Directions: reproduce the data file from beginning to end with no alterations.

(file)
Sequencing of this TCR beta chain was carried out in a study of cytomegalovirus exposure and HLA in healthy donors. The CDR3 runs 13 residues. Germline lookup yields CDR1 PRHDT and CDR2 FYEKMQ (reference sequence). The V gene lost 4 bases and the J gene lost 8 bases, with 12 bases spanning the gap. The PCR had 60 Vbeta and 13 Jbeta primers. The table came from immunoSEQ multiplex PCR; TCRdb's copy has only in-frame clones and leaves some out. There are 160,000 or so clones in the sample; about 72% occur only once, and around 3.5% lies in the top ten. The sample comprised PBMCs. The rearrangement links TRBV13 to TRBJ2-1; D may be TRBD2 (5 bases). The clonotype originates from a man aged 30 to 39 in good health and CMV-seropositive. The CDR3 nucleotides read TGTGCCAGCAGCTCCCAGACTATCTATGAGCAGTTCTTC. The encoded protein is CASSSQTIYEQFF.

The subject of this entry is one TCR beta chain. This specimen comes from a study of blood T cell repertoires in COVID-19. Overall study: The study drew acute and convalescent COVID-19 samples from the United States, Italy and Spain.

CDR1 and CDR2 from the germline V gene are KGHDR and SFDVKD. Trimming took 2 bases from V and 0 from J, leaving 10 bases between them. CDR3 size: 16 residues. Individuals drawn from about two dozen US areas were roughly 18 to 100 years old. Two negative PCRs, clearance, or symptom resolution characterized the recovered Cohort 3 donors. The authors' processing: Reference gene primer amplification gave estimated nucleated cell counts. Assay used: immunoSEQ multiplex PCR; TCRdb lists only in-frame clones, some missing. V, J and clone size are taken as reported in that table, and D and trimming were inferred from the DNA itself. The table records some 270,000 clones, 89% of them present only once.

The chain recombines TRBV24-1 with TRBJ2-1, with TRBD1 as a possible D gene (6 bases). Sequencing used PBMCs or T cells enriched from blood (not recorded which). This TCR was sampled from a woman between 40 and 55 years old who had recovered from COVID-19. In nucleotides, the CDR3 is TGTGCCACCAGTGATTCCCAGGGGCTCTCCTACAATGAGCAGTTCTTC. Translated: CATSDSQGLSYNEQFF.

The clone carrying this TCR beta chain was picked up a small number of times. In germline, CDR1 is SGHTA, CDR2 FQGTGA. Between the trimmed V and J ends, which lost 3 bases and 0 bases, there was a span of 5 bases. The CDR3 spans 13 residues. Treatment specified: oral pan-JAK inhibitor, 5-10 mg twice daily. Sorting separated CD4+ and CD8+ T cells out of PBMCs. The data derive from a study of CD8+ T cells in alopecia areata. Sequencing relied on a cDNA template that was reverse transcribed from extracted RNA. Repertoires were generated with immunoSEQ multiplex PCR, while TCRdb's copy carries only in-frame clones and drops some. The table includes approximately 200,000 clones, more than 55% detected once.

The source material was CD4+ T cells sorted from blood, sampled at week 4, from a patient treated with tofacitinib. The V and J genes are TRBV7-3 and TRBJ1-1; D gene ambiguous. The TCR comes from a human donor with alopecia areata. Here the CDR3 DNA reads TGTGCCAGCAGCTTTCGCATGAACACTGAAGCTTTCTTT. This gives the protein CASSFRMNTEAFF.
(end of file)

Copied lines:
Sequencing of this TCR beta chain was carried out in a study of cytomegalovirus exposure and HLA in healthy donors. The CDR3 runs 13 residues. Germline lookup yields CDR1 PRHDT and CDR2 FYEKMQ (reference sequence). The V gene lost 4 bases and the J gene lost 8 bases, with 12 bases spanning the gap. The PCR had 60 Vbeta and 13 Jbeta primers. The table came from immunoSEQ multiplex PCR; TCRdb's copy has only in-frame clones and leaves some out. There are 160,000 or so clones in the sample; about 72% occur only once, and around 3.5% lies in the top ten. The sample comprised PBMCs. The rearrangement links TRBV13 to TRBJ2-1; D may be TRBD2 (5 bases). The clonotype originates from a man aged 30 to 39 in good health and CMV-seropositive. The CDR3 nucleotides read TGTGCCAGCAGCTCCCAGACTATCTATGAGCAGTTCTTC. The encoded protein is CASSSQTIYEQFF.

The subject of this entry is one TCR beta chain. This specimen comes from a study of blood T cell repertoires in COVID-19. Overall study: The study drew acute and convalescent COVID-19 samples from the United States, Italy and Spain.

CDR1 and CDR2 from the germline V gene are KGHDR and SFDVKD. Trimming took 2 bases from V and 0 from J, leaving 10 bases between them. CDR3 size: 16 residues. Individuals drawn from about two dozen US areas were roughly 18 to 100 years old. Two negative PCRs, clearance, or symptom resolution characterized the recovered Cohort 3 donors. The authors' processing: Reference gene primer amplification gave estimated nucleated cell counts. Assay used: immunoSEQ multiplex PCR; TCRdb lists only in-frame clones, some missing. V, J and clone size are taken as reported in that table, and D and trimming were inferred from the DNA itself. The table records some 270,000 clones, 89% of them present only once.

The chain recombines TRBV24-1 with TRBJ2-1, with TRBD1 as a possible D gene (6 bases). Sequencing used PBMCs or T cells enriched from blood (not recorded which). This TCR was sampled from a woman between 40 and 55 years old who had recovered from COVID-19. In nucleotides, the CDR3 is TGTGCCACCAGTGATTCCCAGGGGCTCTCCTACAATGAGCAGTTCTTC. Translated: CATSDSQGLSYNEQFF.

The clone carrying this TCR beta chain was picked up a small number of times. In germline, CDR1 is SGHTA, CDR2 FQGTGA. Between the trimmed V and J ends, which lost 3 bases and 0 bases, there was a span of 5 bases. The CDR3 spans 13 residues. Treatment specified: oral pan-JAK inhibitor, 5-10 mg twice daily. Sorting separated CD4+ and CD8+ T cells out of PBMCs. The data derive from a study of CD8+ T cells in alopecia areata. Sequencing relied on a cDNA template that was reverse transcribed from extracted RNA. Repertoires were generated with immunoSEQ multiplex PCR, while TCRdb's copy carries only in-frame clones and drops some. The table includes approximately 200,000 clones, more than 55% detected once.

The source material was CD4+ T cells sorted from blood, sampled at week 4, from a patient treated with tofacitinib. The V and J genes are TRBV7-3 and TRBJ1-1; D gene ambiguous. The TCR comes from a human donor with alopecia areata. Here the CDR3 DNA reads TGTGCCAGCAGCTTTCGCATGAACACTGAAGCTTTCTTT. This gives the protein CASSFRMNTEAFF.